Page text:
I have found that once I give some independent work out, for instance a math page after a math lesson, I ask if anybody needs help to meet me at the kidney table. I usually have 3 or 4 kids, but once I get them going and reteach what is necessary, they stay working with me but I can also sit and correct papers while watching them and correcting them as we go flipping from them to my correcting has worked well for me. Sometimes I can also do this during journal time. I'll walk around for 5 minutes getting everyone started then I can call a few back to work with me but also have something to do of teacher type tasks. This way, even if somebody is walking in, you don't look like you are just at your desk grading papers or whatever.
     
  13. cutNglue

    cutNglue Magnifico

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    Sometimes the teacher and I will take separate tables (max 3 tables) and bring our papers to the table with us (depends on the class and how independent the students are with that). Then as we are working, the students freely interrupt us. Sometimes we get paperwork done and sometimes we don't. But if they need us they are permitted to ask for help and our stuff is immediately dropped.
     
  14. Starista

    Starista Cohort

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    Jul 26, 2007

    It really depends.

    I don't do much sitting during the day, like most of us!

    I do most of my checking and grading during the free period (specials) or before or afterschool. :love:
     
  15. ecsmom

    ecsmom Habitué

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    I taught 4th for the past 2 years. I had a timer. After I would teach a lesson and answer questions, I set the timer for 15 minutes. We called this independent work time. The idea was to get the students to try the work on their own for a little while before asking me for additional help. I used this time to record grades and put their graded work in their mailboxes. I also gave a writing assessment practice once a month for 30 minutes. This helped the students not only with their writing but it also helped them learn to be still and quiet for extended periods of time. My principal came in during one of these practices. I was just watching them at the time but she seemed impressed with the idea
     
  16. collteach

    collteach Comrade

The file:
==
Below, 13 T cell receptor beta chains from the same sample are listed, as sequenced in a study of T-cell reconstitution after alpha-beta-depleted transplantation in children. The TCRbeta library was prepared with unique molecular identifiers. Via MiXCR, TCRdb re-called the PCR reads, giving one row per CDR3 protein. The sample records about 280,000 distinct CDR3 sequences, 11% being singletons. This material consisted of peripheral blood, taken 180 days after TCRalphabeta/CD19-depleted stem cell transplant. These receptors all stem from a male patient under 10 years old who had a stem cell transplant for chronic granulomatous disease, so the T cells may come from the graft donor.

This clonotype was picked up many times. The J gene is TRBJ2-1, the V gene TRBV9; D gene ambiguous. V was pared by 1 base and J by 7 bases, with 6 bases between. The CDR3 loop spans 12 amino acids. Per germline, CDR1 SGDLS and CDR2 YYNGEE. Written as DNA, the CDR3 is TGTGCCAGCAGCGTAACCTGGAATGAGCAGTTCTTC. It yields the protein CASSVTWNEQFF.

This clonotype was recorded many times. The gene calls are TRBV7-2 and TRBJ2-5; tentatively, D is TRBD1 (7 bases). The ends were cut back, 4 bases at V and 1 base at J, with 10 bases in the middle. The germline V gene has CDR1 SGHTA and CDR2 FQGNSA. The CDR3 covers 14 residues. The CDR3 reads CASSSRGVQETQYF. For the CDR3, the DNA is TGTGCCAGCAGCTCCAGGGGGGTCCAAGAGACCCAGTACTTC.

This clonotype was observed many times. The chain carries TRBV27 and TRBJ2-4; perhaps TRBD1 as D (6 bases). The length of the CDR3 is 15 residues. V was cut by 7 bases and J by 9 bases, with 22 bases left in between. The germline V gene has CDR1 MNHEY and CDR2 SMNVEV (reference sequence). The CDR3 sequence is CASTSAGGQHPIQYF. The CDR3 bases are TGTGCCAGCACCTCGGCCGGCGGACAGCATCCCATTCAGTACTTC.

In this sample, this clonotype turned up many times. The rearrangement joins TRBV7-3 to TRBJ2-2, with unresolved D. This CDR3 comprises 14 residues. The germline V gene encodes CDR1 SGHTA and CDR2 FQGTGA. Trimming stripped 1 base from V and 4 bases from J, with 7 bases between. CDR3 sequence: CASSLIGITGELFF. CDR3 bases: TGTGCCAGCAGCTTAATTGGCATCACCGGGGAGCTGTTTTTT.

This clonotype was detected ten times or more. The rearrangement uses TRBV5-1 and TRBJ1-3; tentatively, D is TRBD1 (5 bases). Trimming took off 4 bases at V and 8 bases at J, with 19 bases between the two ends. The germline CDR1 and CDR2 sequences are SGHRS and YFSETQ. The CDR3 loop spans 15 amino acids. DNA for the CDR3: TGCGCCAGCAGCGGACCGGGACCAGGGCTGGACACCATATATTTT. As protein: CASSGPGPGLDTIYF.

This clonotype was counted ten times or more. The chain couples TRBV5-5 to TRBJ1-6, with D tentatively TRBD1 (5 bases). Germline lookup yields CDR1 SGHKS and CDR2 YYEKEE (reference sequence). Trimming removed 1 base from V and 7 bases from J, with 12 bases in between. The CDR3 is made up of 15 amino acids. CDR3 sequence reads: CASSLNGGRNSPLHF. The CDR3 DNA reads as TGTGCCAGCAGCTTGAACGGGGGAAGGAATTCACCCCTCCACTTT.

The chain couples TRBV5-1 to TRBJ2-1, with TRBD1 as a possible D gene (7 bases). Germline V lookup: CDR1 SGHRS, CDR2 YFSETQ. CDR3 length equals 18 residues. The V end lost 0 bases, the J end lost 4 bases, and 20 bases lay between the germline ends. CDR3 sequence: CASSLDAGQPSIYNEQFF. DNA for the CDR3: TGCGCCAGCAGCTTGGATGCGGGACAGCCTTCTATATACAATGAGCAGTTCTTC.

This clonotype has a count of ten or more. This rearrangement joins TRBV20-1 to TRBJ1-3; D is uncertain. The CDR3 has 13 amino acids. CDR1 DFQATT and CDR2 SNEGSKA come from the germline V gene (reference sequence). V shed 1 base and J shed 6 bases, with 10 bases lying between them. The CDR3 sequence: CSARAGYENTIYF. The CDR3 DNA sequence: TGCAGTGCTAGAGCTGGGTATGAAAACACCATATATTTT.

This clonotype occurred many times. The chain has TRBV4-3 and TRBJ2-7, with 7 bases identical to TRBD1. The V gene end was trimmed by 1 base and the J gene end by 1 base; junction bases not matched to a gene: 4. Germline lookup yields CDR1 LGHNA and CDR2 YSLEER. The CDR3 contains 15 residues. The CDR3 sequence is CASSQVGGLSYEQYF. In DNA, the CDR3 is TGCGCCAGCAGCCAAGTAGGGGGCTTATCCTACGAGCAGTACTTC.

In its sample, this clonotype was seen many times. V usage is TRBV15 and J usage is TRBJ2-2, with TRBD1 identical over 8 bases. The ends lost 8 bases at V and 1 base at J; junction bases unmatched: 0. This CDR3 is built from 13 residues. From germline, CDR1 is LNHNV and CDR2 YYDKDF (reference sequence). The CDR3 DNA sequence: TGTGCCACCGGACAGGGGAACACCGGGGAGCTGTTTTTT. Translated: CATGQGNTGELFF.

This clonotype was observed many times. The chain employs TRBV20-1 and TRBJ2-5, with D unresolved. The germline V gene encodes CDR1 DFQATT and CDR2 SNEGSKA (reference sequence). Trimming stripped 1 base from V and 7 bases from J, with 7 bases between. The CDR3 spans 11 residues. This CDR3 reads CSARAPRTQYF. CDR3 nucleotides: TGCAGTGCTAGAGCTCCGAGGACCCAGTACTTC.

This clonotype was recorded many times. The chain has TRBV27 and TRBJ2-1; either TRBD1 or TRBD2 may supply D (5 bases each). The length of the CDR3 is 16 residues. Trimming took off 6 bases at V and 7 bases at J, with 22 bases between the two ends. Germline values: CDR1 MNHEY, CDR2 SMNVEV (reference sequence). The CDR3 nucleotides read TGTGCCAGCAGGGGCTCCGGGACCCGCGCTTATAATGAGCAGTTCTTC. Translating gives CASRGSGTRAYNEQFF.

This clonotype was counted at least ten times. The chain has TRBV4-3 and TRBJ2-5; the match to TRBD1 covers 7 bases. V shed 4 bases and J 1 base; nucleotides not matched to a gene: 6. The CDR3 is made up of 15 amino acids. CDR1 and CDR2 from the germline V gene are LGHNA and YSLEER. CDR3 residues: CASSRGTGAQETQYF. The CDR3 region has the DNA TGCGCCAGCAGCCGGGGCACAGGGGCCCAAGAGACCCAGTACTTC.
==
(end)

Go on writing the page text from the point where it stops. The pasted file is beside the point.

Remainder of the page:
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    Jul 26, 2007

    I was fortunate to have a lot of students last year who were great independent workers, so as I said earlier, I could do a tiny bit of grading and things while they read and got ready to go home at the end of the day. I also could have them help me with some tasks like filing graded papers, stuffing our "Monday Folders", etc. That definitely took the burden off of me. Also, if something was not going in the gradebook, we would go over it together in class. That way students got instant feedback and we could go over things that they didn't understand right away. That also saved time. Earlier in my teaching career, I tried to collect and grade everything...even if it was not going in the grade book. Now I realize that was nuts. I just circulate throughout the room while we go over the work to be sure students are actually checking their work. Also, in order to to keep them on their toes, I will randomly collect work we go over together and award bonus points to students who have checked their work accurately. I really look for ways to limit the amount of paperwork. I try to collect the work that really shows what the kids know to put in the grade book, rather than just grading any old thing.
     
  17. prettyinpink

    prettyinpink Rookie

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    Jul 26, 2007

    i really never have a chacne to sit and grade papers during the day...i wish i did because i always felt so behind last year!!! I was working on my BEST portfolio for the state which definately contributed to the overwhelming feeling...My goal this year is to make better use of my time during my prep so that i don't feel so far behind!!
     
  18. kpa1b2

    kpa1b2 Aficionado

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    Jul 26, 2007

    I had a very disruptive student last year. My kiddos learned that after he had an episode that involved his being removed from the classroom that I would get out my clipboard & document exactly what happened. They knew not to interrupt me when I had the clipboard out.